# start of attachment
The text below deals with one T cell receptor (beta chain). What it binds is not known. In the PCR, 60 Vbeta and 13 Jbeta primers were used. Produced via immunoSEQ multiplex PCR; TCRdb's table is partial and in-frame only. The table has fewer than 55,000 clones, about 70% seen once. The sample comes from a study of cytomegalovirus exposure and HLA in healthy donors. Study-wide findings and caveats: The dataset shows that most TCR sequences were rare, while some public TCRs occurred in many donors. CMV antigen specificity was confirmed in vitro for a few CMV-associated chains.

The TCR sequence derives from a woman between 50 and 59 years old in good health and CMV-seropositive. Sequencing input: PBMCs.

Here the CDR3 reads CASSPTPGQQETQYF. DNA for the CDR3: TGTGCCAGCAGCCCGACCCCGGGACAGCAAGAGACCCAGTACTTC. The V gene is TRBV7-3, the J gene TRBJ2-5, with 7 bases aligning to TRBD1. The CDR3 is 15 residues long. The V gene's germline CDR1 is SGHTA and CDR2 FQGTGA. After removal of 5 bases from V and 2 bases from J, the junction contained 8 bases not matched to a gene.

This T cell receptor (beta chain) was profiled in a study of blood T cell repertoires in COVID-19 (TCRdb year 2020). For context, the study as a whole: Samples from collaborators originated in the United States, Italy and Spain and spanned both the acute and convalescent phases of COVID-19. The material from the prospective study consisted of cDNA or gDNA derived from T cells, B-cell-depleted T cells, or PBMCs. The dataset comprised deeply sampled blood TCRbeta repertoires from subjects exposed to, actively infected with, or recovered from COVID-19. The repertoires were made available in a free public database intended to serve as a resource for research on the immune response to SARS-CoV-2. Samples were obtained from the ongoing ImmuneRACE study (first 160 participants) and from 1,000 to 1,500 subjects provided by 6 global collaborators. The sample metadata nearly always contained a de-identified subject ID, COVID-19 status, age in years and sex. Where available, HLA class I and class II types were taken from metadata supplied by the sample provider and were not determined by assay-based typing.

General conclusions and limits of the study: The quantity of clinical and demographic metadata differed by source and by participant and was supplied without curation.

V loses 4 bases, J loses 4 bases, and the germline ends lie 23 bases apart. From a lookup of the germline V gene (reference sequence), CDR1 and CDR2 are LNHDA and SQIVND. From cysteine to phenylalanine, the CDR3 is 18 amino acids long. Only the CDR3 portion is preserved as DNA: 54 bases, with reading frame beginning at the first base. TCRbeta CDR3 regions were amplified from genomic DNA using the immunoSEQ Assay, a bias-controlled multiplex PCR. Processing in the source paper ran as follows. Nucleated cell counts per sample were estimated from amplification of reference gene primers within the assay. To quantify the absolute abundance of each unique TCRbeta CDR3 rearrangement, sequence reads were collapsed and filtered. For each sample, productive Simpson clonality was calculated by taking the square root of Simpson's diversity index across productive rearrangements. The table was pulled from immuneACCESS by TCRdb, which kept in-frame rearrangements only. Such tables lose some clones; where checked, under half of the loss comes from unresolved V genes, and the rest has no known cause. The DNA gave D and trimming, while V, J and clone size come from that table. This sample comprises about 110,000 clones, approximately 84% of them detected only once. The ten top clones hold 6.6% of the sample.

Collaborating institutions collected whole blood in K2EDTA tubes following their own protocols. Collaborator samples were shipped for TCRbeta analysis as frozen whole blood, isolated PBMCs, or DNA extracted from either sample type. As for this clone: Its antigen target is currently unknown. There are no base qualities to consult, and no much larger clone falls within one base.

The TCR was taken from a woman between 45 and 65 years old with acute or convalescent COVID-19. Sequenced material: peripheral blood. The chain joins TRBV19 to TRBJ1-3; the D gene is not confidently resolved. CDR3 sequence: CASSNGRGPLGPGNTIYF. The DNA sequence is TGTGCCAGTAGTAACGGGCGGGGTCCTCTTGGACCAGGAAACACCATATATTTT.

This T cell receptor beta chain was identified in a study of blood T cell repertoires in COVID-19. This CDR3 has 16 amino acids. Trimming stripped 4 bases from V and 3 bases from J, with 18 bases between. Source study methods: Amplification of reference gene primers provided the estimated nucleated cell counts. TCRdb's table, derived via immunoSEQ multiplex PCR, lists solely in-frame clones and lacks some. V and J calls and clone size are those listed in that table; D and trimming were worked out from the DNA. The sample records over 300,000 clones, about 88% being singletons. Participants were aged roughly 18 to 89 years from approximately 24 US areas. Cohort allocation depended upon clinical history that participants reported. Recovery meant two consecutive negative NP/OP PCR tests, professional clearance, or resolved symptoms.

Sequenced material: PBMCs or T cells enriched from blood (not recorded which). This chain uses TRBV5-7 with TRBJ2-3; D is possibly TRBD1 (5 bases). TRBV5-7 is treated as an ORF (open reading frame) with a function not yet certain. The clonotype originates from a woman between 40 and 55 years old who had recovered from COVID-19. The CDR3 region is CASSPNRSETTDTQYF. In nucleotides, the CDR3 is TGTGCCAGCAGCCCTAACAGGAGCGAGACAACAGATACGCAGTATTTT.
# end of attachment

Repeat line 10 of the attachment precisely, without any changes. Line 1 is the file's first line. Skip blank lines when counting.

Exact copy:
Sequenced material: PBMCs or T cells enriched from blood (not recorded which). This chain uses TRBV5-7 with TRBJ2-3; D is possibly TRBD1 (5 bases). TRBV5-7 is treated as an ORF (open reading frame) with a function not yet certain. The clonotype originates from a woman between 40 and 55 years old who had recovered from COVID-19. The CDR3 region is CASSPNRSETTDTQYF. In nucleotides, the CDR3 is TGTGCCAGCAGCCCTAACAGGAGCGAGACAACAGATACGCAGTATTTT.